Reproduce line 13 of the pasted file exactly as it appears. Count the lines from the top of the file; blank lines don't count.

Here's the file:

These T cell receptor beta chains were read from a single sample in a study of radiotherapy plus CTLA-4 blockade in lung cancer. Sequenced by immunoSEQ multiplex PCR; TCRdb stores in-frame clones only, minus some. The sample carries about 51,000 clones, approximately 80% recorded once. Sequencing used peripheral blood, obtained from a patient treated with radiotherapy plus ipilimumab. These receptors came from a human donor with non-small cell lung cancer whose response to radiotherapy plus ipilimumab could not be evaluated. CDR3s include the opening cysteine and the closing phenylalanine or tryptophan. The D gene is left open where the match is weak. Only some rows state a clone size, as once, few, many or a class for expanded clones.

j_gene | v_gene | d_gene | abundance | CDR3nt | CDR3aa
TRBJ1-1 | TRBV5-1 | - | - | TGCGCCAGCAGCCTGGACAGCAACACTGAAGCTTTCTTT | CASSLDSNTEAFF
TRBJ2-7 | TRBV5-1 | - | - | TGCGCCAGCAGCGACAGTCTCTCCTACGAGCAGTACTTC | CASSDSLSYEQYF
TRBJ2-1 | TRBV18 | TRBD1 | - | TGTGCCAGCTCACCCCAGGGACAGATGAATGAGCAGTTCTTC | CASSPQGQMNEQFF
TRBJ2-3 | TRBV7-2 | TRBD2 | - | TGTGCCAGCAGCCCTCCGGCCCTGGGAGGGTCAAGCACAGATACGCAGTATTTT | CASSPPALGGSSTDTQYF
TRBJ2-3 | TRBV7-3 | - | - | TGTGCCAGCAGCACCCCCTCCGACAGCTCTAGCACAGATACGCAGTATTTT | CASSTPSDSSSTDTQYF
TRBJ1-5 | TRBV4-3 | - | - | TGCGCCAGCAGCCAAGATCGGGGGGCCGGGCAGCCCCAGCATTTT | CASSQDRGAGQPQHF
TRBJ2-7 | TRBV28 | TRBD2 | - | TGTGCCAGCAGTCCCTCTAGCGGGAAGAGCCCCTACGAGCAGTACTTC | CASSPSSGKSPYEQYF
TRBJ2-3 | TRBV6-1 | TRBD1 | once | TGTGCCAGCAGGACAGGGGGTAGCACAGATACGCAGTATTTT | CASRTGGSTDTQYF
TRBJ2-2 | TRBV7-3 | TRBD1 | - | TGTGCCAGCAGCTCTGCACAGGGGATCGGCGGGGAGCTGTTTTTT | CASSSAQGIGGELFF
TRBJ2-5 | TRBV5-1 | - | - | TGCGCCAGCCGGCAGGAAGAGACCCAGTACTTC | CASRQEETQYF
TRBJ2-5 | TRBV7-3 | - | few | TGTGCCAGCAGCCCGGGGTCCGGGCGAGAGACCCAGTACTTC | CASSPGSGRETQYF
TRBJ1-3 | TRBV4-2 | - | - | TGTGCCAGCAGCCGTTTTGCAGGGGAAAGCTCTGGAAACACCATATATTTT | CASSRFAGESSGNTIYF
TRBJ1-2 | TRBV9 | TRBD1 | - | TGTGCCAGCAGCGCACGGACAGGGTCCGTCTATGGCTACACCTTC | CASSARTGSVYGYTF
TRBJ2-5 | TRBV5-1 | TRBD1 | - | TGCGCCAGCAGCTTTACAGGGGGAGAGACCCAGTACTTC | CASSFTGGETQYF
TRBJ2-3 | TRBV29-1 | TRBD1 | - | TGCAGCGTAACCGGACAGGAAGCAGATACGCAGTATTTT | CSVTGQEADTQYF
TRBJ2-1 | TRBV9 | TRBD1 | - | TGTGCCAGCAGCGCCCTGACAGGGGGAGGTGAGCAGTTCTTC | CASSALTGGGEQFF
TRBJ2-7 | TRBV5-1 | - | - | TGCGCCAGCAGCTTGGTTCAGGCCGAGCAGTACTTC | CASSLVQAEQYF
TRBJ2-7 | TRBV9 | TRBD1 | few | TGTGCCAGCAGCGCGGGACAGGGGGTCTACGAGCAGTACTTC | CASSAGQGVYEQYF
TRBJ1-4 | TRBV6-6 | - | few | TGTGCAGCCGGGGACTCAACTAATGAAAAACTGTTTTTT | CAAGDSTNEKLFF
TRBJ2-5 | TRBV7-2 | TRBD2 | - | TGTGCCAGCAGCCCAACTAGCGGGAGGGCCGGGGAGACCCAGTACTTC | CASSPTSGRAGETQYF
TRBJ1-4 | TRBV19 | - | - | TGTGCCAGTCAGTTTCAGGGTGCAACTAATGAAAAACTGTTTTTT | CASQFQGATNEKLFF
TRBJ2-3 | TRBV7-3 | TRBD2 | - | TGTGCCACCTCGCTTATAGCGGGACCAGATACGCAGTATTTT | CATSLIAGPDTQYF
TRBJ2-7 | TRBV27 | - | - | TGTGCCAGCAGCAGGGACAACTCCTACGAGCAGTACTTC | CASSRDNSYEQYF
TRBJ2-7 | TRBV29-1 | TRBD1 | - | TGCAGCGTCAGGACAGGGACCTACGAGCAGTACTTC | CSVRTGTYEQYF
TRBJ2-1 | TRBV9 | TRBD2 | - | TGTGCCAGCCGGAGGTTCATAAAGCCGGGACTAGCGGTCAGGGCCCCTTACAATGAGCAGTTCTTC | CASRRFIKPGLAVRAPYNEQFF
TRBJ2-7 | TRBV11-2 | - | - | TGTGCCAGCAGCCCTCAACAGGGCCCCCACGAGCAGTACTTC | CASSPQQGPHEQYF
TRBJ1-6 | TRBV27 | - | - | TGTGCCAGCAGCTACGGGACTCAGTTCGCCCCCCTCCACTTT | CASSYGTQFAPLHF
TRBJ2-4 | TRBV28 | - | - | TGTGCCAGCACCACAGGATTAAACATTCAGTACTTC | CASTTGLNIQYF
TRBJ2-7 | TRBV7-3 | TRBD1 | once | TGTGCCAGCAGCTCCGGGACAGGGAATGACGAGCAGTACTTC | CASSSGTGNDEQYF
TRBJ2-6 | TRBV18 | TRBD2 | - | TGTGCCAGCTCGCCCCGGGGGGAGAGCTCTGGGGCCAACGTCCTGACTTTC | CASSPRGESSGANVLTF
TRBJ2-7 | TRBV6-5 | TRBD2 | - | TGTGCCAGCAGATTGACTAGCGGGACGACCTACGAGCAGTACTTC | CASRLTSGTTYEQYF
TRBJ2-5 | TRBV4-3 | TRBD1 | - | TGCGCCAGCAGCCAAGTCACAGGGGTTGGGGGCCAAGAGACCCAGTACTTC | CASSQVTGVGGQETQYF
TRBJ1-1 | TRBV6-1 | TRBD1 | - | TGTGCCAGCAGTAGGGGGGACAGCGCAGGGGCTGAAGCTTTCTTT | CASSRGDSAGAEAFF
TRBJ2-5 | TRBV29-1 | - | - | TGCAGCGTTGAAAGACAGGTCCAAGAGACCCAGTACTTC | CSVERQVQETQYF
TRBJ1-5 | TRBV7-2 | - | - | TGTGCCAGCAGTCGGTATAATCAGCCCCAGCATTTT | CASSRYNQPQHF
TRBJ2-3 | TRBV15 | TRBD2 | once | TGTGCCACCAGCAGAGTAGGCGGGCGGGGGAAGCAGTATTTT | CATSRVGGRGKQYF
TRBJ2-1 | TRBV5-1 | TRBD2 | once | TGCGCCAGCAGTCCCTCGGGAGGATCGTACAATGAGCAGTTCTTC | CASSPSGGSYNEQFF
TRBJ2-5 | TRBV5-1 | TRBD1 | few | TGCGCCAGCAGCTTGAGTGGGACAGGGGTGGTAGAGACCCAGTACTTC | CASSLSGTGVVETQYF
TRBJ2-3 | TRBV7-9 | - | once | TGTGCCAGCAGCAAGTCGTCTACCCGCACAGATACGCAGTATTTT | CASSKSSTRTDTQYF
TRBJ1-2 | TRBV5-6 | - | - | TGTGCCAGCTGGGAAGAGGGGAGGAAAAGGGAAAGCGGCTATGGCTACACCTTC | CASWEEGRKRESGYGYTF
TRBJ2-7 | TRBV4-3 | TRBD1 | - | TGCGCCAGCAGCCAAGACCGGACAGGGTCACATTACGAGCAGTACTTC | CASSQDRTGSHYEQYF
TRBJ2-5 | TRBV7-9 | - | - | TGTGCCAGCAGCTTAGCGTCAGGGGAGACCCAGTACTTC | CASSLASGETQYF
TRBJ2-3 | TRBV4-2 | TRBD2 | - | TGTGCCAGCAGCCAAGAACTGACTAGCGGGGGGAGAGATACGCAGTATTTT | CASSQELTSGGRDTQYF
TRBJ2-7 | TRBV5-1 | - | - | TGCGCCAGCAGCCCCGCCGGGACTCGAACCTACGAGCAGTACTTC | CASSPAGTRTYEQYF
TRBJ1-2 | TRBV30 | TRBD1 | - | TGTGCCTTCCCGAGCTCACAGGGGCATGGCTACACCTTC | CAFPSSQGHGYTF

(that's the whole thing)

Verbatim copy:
TRBJ2-5 | TRBV7-3 | - | few | TGTGCCAGCAGCCCGGGGTCCGGGCGAGAGACCCAGTACTTC | CASSPGSGRETQYF